If your plan is to roll up to the bar and lay down a Dolphin 24 story, yours better be up to the competition: This Sparkman & Stevens 24-foot racer-cruiser, built for George O’Day back in the heyday of the 1960’s Midget Ocean Racing Club circuit, is long-considered a classic yacht. Yes, the design dates from 1958, and these boats are rated in the Classic Class under Camden Classic Cup notice of race. They were also among the first mass-produced boats to be built of modern materials. In this case, fiberglass. The design spawned a species of something like 300 easy-to-sail, yet fast and weatherly, center-boarders, some that would set the bar for speed and blue-water voyaging.
The liturgy of Dolphin wins and epic sailing stories are as if Charles Dickens and Anthony Trollope both owned and wrote strictly about all the Transpac victories and passages to Tahiti and Bora Bora and Block Island. In fact, so many Dolphins exist, that the genus now divides down into “schools” of these boats: Yankee Dolphins, Pacific Dolphins, Marscot Dolphins and Dolphins made of wood. A clever trick for a boat O’Day specifically meant to build in fiberglass! (We’ve never seen a wooden Laser. Have you?)
One a look at Olin Stephens near-perfect drawing shows why the Dolphin is such a dream to sail. She’s moderately light for her time, at 4,250 pounds. Your SUV weighs more. And she can flash ample canvas: The sail area-to-displacement ratio is around 18.2, and conservative by today’s standard, but she’s not at all under-canvased. These boats offer many combinations in sail power: symmetrical spinnakers, multiple jibs and overlapping genoas and everything in between. And keep in mind she only draws 2’ 10” with the center-board up. Meaning for the brave and the physical, she will push her hull speed with a skilled crew; her balanced helm is easy on the hand.
This year’s Camden Classics Cup features not one, but two lovely Dolphin class boats. “Dolphin” and “Marionette.” Both have marvelous tales to tell. Let’s tell them.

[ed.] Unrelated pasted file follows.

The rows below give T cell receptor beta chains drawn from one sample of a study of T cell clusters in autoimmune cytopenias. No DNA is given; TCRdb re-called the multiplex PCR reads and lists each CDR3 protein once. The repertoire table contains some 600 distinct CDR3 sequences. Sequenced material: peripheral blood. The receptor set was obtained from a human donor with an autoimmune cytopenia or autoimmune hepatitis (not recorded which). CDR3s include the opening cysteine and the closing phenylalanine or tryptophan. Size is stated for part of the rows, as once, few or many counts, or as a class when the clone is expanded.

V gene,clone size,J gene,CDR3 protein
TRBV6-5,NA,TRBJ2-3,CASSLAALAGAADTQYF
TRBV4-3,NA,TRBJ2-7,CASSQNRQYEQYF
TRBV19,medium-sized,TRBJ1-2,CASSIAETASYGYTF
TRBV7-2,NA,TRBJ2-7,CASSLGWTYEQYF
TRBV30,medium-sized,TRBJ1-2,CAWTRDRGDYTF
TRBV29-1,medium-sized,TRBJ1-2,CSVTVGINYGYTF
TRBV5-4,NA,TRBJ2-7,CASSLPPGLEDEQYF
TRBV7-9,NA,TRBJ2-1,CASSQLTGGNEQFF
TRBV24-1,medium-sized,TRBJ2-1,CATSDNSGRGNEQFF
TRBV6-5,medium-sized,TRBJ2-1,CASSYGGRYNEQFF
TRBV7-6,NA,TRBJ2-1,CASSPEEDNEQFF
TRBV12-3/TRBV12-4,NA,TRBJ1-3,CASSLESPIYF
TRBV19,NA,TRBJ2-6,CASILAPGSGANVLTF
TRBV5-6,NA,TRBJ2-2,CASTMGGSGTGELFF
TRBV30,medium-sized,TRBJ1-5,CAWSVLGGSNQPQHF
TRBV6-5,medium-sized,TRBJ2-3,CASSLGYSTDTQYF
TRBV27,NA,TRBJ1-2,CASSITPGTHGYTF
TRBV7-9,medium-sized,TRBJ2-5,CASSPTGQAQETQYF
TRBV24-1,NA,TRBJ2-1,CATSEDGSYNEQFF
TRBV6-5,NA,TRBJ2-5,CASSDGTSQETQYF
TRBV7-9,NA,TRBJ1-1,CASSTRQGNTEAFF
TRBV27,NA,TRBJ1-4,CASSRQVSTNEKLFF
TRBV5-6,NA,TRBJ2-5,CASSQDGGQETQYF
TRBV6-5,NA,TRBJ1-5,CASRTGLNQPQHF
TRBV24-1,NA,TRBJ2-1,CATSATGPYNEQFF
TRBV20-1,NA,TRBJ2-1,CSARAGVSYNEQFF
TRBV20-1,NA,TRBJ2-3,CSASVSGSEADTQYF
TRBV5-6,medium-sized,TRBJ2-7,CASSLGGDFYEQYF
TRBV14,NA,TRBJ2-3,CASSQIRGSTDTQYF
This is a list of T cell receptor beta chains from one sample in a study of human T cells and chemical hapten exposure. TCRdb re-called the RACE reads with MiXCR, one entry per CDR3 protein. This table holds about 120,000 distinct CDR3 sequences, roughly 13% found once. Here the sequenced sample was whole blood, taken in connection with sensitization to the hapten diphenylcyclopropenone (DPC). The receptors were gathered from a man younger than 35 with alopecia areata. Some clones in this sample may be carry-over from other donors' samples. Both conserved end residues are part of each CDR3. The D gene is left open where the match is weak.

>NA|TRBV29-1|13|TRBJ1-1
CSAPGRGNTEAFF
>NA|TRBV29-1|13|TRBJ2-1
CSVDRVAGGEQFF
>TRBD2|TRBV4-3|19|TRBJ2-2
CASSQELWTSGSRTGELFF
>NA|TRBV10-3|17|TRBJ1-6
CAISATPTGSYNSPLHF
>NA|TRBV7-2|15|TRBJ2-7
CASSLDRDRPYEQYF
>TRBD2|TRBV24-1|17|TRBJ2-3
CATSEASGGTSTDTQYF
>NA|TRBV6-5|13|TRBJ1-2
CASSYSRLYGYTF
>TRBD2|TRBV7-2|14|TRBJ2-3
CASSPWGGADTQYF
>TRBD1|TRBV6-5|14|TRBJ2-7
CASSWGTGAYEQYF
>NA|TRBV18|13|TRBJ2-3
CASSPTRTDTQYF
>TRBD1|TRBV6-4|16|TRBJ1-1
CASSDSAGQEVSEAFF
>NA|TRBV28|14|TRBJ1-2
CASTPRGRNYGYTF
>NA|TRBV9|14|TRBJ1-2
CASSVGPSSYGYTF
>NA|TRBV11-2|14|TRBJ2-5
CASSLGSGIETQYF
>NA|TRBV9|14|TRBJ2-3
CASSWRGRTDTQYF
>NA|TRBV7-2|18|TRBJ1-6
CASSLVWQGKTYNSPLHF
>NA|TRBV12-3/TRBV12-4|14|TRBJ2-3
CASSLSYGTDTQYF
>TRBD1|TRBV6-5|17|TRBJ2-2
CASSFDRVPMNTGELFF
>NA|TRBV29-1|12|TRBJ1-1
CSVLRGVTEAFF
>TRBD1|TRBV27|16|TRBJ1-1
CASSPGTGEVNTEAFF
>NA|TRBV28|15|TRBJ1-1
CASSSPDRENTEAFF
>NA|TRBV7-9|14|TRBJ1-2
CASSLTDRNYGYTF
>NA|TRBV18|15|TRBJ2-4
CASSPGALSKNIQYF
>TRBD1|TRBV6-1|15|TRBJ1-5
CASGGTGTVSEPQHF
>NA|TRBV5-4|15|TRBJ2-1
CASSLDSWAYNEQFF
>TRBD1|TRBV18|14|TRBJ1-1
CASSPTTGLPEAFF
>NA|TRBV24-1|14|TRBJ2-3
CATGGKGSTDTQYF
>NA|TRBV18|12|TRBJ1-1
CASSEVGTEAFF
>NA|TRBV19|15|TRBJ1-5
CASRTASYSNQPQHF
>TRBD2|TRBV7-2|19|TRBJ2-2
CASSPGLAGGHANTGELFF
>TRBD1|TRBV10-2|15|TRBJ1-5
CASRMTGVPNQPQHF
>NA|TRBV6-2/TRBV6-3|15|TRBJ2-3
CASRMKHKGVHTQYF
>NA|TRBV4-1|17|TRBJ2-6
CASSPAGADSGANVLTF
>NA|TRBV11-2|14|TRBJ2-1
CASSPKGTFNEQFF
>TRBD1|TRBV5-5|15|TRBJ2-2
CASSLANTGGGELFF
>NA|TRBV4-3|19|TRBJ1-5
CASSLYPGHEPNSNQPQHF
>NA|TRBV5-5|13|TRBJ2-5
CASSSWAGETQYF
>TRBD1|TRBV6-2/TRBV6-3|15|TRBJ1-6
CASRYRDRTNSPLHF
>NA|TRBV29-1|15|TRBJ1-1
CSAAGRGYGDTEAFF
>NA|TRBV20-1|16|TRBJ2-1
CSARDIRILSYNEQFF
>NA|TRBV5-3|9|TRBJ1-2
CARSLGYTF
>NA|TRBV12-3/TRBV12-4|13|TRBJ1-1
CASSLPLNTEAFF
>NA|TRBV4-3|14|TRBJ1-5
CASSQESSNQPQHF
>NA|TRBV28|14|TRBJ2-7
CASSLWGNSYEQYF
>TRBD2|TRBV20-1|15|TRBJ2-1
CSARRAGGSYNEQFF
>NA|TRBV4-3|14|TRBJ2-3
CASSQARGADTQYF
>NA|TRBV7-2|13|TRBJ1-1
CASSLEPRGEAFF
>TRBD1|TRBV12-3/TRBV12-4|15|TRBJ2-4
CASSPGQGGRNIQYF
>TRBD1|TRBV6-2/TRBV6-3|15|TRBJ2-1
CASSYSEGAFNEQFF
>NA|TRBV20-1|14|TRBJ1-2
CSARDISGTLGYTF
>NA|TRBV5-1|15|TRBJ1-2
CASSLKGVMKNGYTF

Marionette was the 12th boat built. And legend has it, she started off as a bare fiberglass hull, when an engineer named Phil Zerega towed it off in a trailer to Southport, CT and finished her off in wood. And calling her the name “Teal” when all was said and done.
The current owner refitted her back in 1995, where Marionette has continued to turn heads, and take home the racing silver, ever since. Major wins in class in are found at Block Island, the Sparkman & Stephens Association Global Challenge and at the Camden Classic Cup.
This classic Ben Mendlowitz photo captures what this boat is all about, beating to weather in Eggemoggin Reach.
Dolphin’s backstory is surprisingly hazy for this usually-well documented class. 6 boats currently share the name, but this Dolphin is an early O’Day boat, probably hull #4. Usually we work hard to keep our owners details out of things. But this Dolphin is being raced this year for a most-marvelous reason: In the memory of good buddy.
Here’s the whole story:
My friend Ed Glover bought “Dolphin” around 20 years ago. She was built in 1960,
“Dolphin” spent most of her life on Long Island Sound, and retired to Maine, when Ed purchased her. Ed sailed her on Casco and Penobscot Bay for many years. I would sail with Ed when I came back home from Wyoming, where I was living. “Dolphin” has been housed in a barn for the last nine years due to Ed’s other commitments (Lobstering and Real Estate), which took most of Ed’s time. When I moved back home Ed and I talked about getting her cleaned up and start to sail her again. I bought “Dolphin” from Ed late last summer, with plans of fixing her up over the winter together. Unfortunately, Ed passed away Sept 12th. I promised myself I would get her in the water this year to race her in Ed’s memory with a crew of our friends. I am going to restore “Dolphin” to her original grandeur and sail her around the coast of Maine, with my wife and three daughters. Building on all the great memories I have of a very dear friend and making many more memories with my family, always with Ed in my thoughts.
Boats are not only ships of our dreams, they are vessels for our memories as well. All the best to Ed Glover and his family. Our thoughts are with you.